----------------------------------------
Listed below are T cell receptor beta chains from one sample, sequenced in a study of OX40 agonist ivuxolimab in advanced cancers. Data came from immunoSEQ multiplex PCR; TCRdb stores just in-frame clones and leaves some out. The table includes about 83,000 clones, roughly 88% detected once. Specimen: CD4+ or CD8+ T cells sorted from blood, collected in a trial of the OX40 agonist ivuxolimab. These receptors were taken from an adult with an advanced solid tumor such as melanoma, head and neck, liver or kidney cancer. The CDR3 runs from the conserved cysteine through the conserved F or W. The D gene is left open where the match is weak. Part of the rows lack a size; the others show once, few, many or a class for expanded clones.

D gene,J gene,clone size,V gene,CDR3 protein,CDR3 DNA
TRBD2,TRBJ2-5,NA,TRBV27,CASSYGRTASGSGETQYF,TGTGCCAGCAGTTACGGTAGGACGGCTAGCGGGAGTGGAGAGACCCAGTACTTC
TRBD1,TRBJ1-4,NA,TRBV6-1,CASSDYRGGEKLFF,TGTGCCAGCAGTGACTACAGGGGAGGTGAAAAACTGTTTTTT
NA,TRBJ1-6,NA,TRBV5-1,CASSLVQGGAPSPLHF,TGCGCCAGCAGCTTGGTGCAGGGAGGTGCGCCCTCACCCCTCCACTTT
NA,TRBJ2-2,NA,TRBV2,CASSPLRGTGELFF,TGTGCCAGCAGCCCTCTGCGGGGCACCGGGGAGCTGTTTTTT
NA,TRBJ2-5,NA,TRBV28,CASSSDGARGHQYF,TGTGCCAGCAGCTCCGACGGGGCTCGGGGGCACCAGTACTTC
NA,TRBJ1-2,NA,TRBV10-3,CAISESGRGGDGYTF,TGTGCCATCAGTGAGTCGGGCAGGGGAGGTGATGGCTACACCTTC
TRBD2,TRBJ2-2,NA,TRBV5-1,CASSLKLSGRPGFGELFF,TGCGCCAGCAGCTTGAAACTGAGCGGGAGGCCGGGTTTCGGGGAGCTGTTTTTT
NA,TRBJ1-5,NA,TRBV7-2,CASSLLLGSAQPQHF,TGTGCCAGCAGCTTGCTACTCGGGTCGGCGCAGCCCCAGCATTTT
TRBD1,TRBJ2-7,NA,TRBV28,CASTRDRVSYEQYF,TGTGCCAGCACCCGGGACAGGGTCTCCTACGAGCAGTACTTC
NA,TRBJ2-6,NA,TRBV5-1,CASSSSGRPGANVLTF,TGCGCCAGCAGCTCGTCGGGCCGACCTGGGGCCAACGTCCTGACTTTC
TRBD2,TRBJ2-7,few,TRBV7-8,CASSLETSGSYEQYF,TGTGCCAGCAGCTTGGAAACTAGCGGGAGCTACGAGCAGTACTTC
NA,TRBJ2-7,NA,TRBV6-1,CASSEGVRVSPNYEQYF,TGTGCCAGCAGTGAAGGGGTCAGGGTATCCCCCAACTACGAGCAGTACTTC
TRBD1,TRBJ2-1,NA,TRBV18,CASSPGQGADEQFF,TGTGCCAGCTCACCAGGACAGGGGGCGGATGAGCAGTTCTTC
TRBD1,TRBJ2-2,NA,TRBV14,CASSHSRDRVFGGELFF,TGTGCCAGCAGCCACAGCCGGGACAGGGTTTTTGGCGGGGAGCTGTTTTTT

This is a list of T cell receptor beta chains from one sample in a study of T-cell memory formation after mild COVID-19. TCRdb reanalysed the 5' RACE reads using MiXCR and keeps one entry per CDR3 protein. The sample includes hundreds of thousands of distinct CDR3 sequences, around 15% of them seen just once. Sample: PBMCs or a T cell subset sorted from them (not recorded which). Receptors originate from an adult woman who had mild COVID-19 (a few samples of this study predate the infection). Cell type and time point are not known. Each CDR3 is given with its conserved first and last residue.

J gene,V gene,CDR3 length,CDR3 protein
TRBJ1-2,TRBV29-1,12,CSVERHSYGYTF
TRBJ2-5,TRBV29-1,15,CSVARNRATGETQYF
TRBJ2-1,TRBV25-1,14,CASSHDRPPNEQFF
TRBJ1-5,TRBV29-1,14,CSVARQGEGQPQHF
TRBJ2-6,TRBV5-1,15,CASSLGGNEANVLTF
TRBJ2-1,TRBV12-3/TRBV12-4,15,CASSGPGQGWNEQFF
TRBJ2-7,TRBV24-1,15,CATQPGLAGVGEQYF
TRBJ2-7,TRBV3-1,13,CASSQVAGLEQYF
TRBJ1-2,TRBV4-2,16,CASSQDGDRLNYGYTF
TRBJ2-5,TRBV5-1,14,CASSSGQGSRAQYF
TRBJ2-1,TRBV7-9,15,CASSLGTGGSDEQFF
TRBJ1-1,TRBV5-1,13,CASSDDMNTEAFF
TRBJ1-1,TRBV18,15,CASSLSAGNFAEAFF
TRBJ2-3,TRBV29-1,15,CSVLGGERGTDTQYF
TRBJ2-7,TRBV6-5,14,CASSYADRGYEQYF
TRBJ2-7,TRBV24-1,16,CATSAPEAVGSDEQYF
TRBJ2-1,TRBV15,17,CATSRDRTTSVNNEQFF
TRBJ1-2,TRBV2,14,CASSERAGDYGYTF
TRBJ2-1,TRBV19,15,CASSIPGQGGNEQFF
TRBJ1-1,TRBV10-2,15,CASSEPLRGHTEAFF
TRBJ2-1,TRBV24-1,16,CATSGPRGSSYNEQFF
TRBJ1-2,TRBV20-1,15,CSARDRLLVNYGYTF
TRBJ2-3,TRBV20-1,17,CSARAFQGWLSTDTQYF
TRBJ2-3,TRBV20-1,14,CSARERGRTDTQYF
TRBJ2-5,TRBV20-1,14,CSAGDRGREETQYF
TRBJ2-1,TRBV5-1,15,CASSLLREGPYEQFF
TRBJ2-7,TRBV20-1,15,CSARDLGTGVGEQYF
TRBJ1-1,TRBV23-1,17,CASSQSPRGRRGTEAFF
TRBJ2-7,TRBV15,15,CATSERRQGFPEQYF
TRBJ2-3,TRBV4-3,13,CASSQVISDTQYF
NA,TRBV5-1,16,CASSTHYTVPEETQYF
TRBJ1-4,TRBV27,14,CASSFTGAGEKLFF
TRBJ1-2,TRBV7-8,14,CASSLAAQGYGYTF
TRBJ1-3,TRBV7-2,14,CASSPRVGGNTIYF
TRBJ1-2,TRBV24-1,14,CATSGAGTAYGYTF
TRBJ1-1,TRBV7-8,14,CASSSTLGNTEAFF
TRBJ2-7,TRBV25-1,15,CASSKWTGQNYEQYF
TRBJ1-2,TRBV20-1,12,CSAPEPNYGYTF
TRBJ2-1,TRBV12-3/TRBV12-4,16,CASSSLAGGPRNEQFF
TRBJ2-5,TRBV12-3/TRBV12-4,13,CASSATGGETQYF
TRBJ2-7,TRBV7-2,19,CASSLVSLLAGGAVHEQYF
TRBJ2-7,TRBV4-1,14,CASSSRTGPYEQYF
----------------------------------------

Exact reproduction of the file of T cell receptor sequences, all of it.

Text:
Listed below are T cell receptor beta chains from one sample, sequenced in a study of OX40 agonist ivuxolimab in advanced cancers. Data came from immunoSEQ multiplex PCR; TCRdb stores just in-frame clones and leaves some out. The table includes about 83,000 clones, roughly 88% detected once. Specimen: CD4+ or CD8+ T cells sorted from blood, collected in a trial of the OX40 agonist ivuxolimab. These receptors were taken from an adult with an advanced solid tumor such as melanoma, head and neck, liver or kidney cancer. The CDR3 runs from the conserved cysteine through the conserved F or W. The D gene is left open where the match is weak. Part of the rows lack a size; the others show once, few, many or a class for expanded clones.

D gene,J gene,clone size,V gene,CDR3 protein,CDR3 DNA
TRBD2,TRBJ2-5,NA,TRBV27,CASSYGRTASGSGETQYF,TGTGCCAGCAGTTACGGTAGGACGGCTAGCGGGAGTGGAGAGACCCAGTACTTC
TRBD1,TRBJ1-4,NA,TRBV6-1,CASSDYRGGEKLFF,TGTGCCAGCAGTGACTACAGGGGAGGTGAAAAACTGTTTTTT
NA,TRBJ1-6,NA,TRBV5-1,CASSLVQGGAPSPLHF,TGCGCCAGCAGCTTGGTGCAGGGAGGTGCGCCCTCACCCCTCCACTTT
NA,TRBJ2-2,NA,TRBV2,CASSPLRGTGELFF,TGTGCCAGCAGCCCTCTGCGGGGCACCGGGGAGCTGTTTTTT
NA,TRBJ2-5,NA,TRBV28,CASSSDGARGHQYF,TGTGCCAGCAGCTCCGACGGGGCTCGGGGGCACCAGTACTTC
NA,TRBJ1-2,NA,TRBV10-3,CAISESGRGGDGYTF,TGTGCCATCAGTGAGTCGGGCAGGGGAGGTGATGGCTACACCTTC
TRBD2,TRBJ2-2,NA,TRBV5-1,CASSLKLSGRPGFGELFF,TGCGCCAGCAGCTTGAAACTGAGCGGGAGGCCGGGTTTCGGGGAGCTGTTTTTT
NA,TRBJ1-5,NA,TRBV7-2,CASSLLLGSAQPQHF,TGTGCCAGCAGCTTGCTACTCGGGTCGGCGCAGCCCCAGCATTTT
TRBD1,TRBJ2-7,NA,TRBV28,CASTRDRVSYEQYF,TGTGCCAGCACCCGGGACAGGGTCTCCTACGAGCAGTACTTC
NA,TRBJ2-6,NA,TRBV5-1,CASSSSGRPGANVLTF,TGCGCCAGCAGCTCGTCGGGCCGACCTGGGGCCAACGTCCTGACTTTC
TRBD2,TRBJ2-7,few,TRBV7-8,CASSLETSGSYEQYF,TGTGCCAGCAGCTTGGAAACTAGCGGGAGCTACGAGCAGTACTTC
NA,TRBJ2-7,NA,TRBV6-1,CASSEGVRVSPNYEQYF,TGTGCCAGCAGTGAAGGGGTCAGGGTATCCCCCAACTACGAGCAGTACTTC
TRBD1,TRBJ2-1,NA,TRBV18,CASSPGQGADEQFF,TGTGCCAGCTCACCAGGACAGGGGGCGGATGAGCAGTTCTTC
TRBD1,TRBJ2-2,NA,TRBV14,CASSHSRDRVFGGELFF,TGTGCCAGCAGCCACAGCCGGGACAGGGTTTTTGGCGGGGAGCTGTTTTTT

This is a list of T cell receptor beta chains from one sample in a study of T-cell memory formation after mild COVID-19. TCRdb reanalysed the 5' RACE reads using MiXCR and keeps one entry per CDR3 protein. The sample includes hundreds of thousands of distinct CDR3 sequences, around 15% of them seen just once. Sample: PBMCs or a T cell subset sorted from them (not recorded which). Receptors originate from an adult woman who had mild COVID-19 (a few samples of this study predate the infection). Cell type and time point are not known. Each CDR3 is given with its conserved first and last residue.

J gene,V gene,CDR3 length,CDR3 protein
TRBJ1-2,TRBV29-1,12,CSVERHSYGYTF
TRBJ2-5,TRBV29-1,15,CSVARNRATGETQYF
TRBJ2-1,TRBV25-1,14,CASSHDRPPNEQFF
TRBJ1-5,TRBV29-1,14,CSVARQGEGQPQHF
TRBJ2-6,TRBV5-1,15,CASSLGGNEANVLTF
TRBJ2-1,TRBV12-3/TRBV12-4,15,CASSGPGQGWNEQFF
TRBJ2-7,TRBV24-1,15,CATQPGLAGVGEQYF
TRBJ2-7,TRBV3-1,13,CASSQVAGLEQYF
TRBJ1-2,TRBV4-2,16,CASSQDGDRLNYGYTF
TRBJ2-5,TRBV5-1,14,CASSSGQGSRAQYF
TRBJ2-1,TRBV7-9,15,CASSLGTGGSDEQFF
TRBJ1-1,TRBV5-1,13,CASSDDMNTEAFF
TRBJ1-1,TRBV18,15,CASSLSAGNFAEAFF
TRBJ2-3,TRBV29-1,15,CSVLGGERGTDTQYF
TRBJ2-7,TRBV6-5,14,CASSYADRGYEQYF
TRBJ2-7,TRBV24-1,16,CATSAPEAVGSDEQYF
TRBJ2-1,TRBV15,17,CATSRDRTTSVNNEQFF
TRBJ1-2,TRBV2,14,CASSERAGDYGYTF
TRBJ2-1,TRBV19,15,CASSIPGQGGNEQFF
TRBJ1-1,TRBV10-2,15,CASSEPLRGHTEAFF
TRBJ2-1,TRBV24-1,16,CATSGPRGSSYNEQFF
TRBJ1-2,TRBV20-1,15,CSARDRLLVNYGYTF
TRBJ2-3,TRBV20-1,17,CSARAFQGWLSTDTQYF
TRBJ2-3,TRBV20-1,14,CSARERGRTDTQYF
TRBJ2-5,TRBV20-1,14,CSAGDRGREETQYF
TRBJ2-1,TRBV5-1,15,CASSLLREGPYEQFF
TRBJ2-7,TRBV20-1,15,CSARDLGTGVGEQYF
TRBJ1-1,TRBV23-1,17,CASSQSPRGRRGTEAFF
TRBJ2-7,TRBV15,15,CATSERRQGFPEQYF
TRBJ2-3,TRBV4-3,13,CASSQVISDTQYF
NA,TRBV5-1,16,CASSTHYTVPEETQYF
TRBJ1-4,TRBV27,14,CASSFTGAGEKLFF
TRBJ1-2,TRBV7-8,14,CASSLAAQGYGYTF
TRBJ1-3,TRBV7-2,14,CASSPRVGGNTIYF
TRBJ1-2,TRBV24-1,14,CATSGAGTAYGYTF
TRBJ1-1,TRBV7-8,14,CASSSTLGNTEAFF
TRBJ2-7,TRBV25-1,15,CASSKWTGQNYEQYF
TRBJ1-2,TRBV20-1,12,CSAPEPNYGYTF
TRBJ2-1,TRBV12-3/TRBV12-4,16,CASSSLAGGPRNEQFF
TRBJ2-5,TRBV12-3/TRBV12-4,13,CASSATGGETQYF
TRBJ2-7,TRBV7-2,19,CASSLVSLLAGGAVHEQYF
TRBJ2-7,TRBV4-1,14,CASSSRTGPYEQYF